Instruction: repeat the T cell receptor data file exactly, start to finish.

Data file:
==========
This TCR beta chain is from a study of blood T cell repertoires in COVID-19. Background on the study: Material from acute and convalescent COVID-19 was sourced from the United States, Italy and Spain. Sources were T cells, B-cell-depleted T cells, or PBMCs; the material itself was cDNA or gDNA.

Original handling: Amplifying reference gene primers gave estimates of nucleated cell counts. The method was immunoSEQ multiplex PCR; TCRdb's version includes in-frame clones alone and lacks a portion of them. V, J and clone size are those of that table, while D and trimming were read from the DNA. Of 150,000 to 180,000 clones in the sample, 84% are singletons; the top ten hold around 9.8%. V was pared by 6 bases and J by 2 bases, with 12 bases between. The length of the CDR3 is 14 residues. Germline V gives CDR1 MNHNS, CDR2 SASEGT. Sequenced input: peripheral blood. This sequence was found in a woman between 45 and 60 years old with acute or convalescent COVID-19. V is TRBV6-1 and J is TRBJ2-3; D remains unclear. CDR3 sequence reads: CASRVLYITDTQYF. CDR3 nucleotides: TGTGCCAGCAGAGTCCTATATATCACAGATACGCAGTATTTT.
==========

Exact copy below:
This TCR beta chain is from a study of blood T cell repertoires in COVID-19. Background on the study: Material from acute and convalescent COVID-19 was sourced from the United States, Italy and Spain. Sources were T cells, B-cell-depleted T cells, or PBMCs; the material itself was cDNA or gDNA.

Original handling: Amplifying reference gene primers gave estimates of nucleated cell counts. The method was immunoSEQ multiplex PCR; TCRdb's version includes in-frame clones alone and lacks a portion of them. V, J and clone size are those of that table, while D and trimming were read from the DNA. Of 150,000 to 180,000 clones in the sample, 84% are singletons; the top ten hold around 9.8%. V was pared by 6 bases and J by 2 bases, with 12 bases between. The length of the CDR3 is 14 residues. Germline V gives CDR1 MNHNS, CDR2 SASEGT. Sequenced input: peripheral blood. This sequence was found in a woman between 45 and 60 years old with acute or convalescent COVID-19. V is TRBV6-1 and J is TRBJ2-3; D remains unclear. CDR3 sequence reads: CASRVLYITDTQYF. CDR3 nucleotides: TGTGCCAGCAGAGTCCTATATATCACAGATACGCAGTATTTT.